13) Paint: Book carts, walls, back of book shelves. Add some color and interest for just a few bucks. When I surveyed our students at the end of last year the #1 recommendation to improve the library was “add color.” And we did. Powder blue. Chartruce. Magenta. Orange. Royal blue. On book carts and walls behind bookshelves. The difference was amazing.
14) Teen posters. We use posters from Scholastic, posters from teen magazines and calendars to increase tween interest. Now we have singers, actors, athletes and wrestling pictures that are simple to swap out and update but help made the space feel tween friendly. And don’t worry–we also have lots of pictures of historic heroes as well!
15) Murals. Why not collaborate with your middle school or high school art teacher and have students create a permanent mural especially for the library. Worried about painting directly on the walls? Have the students paint wood and mount them.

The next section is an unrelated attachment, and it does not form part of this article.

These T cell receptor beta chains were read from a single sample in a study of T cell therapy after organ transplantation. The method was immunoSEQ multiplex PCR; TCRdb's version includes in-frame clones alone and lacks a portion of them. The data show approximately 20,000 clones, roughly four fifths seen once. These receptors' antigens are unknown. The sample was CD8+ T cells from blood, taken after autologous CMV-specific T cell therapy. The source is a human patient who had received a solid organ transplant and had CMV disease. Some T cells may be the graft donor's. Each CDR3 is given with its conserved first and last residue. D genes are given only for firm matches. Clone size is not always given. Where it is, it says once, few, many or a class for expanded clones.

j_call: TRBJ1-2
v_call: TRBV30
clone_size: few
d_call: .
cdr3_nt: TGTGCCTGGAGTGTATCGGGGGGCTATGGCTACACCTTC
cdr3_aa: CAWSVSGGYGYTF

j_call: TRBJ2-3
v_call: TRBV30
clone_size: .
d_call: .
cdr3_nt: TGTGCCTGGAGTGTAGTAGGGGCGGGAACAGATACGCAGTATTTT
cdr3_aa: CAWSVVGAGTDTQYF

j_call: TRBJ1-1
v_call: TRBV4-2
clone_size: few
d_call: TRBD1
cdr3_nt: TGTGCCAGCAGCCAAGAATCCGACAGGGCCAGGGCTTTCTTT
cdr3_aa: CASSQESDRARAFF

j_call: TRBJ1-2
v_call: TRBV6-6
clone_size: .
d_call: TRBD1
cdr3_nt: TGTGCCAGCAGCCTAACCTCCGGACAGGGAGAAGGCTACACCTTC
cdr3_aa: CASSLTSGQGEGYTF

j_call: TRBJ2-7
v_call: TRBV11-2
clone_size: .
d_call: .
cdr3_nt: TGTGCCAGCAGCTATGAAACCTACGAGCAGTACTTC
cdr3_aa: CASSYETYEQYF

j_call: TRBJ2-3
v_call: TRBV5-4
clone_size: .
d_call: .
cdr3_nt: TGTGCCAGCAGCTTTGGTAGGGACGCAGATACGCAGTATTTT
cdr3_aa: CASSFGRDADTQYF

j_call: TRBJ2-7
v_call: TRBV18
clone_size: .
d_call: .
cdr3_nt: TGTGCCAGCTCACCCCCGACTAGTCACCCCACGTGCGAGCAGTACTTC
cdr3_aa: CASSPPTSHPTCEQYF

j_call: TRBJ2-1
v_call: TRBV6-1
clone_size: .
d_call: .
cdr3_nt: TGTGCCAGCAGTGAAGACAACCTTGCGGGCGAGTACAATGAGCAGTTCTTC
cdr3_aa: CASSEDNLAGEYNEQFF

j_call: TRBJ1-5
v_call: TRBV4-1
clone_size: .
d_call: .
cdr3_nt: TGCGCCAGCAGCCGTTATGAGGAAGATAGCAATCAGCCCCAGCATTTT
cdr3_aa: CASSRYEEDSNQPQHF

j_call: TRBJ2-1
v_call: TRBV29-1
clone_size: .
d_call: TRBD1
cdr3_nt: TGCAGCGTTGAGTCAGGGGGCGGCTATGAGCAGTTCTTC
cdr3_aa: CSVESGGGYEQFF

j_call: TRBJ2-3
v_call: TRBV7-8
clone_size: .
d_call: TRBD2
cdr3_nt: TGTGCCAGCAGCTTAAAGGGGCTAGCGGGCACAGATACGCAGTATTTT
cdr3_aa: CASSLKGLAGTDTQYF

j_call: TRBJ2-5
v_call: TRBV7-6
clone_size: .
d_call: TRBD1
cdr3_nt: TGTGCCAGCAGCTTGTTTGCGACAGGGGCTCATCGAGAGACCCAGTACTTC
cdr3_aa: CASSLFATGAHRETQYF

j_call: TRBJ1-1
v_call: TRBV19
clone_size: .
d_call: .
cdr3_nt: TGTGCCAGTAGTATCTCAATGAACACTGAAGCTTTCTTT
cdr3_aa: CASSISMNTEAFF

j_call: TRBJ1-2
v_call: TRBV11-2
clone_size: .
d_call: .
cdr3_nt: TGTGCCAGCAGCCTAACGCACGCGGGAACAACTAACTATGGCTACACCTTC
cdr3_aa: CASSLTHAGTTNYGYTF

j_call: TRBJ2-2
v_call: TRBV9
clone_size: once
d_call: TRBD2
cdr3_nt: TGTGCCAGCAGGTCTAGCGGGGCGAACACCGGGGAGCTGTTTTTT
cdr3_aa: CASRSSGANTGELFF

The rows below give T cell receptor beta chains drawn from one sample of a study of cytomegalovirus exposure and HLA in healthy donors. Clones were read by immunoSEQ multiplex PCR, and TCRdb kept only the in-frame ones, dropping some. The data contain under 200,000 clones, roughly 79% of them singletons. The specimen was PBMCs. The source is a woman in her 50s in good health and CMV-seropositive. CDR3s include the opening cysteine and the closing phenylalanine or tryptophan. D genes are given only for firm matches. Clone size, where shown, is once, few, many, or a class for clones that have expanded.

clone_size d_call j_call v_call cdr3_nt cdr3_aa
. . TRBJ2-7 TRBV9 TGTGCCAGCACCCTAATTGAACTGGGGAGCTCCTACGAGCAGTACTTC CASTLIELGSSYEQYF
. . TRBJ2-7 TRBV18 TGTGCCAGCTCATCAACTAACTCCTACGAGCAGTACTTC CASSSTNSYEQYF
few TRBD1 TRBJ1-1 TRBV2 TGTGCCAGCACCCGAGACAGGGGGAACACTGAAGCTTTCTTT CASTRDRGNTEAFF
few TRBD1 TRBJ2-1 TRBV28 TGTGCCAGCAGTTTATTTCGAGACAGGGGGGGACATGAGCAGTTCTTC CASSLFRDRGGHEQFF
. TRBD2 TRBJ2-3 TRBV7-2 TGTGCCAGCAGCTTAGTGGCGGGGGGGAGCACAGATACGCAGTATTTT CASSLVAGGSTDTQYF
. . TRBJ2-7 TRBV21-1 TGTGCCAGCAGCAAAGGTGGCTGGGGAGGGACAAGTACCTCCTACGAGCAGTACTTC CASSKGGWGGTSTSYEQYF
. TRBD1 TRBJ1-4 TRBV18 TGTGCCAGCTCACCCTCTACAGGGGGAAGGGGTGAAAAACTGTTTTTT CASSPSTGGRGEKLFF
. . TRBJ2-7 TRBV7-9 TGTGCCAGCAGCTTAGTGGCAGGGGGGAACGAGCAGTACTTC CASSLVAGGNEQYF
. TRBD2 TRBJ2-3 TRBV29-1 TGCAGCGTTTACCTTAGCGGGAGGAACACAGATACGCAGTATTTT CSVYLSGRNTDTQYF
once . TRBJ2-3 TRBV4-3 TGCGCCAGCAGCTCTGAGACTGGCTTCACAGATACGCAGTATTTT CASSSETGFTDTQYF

16) Lighting. Lamps bring an immediate homey feel to any classroom or space.
17) Plants. We have loads of greenery in vases along the top of shelves, but I also winter my patio plans here at school.
18) Website. Build it, update it, expand it. Why not create a page dedicated to your new innovations? I have had great success with http://www.wix.com/
19) Blog. With all of the changes you are making you will have lots to talk about. Kids can watch progress, post ideas and get in the habit of reading your updates!
20) Tweet. You’ve dipped your toe in that well so you might as well give it a go. Plus it’s simple to follow other librarians who are constantly sharing great ideas.
22) eReaders. Why not start an eReader club? Don’t have money to purchase a set? Have students bring devices from home.
23) RSS. If you’re reading this post this probably goes without saying, but subscribe to a reader and pick a few sites to follow. It’s an easy form of professional development. And watch…next you’ll be attending online seminars or participating in a wiki!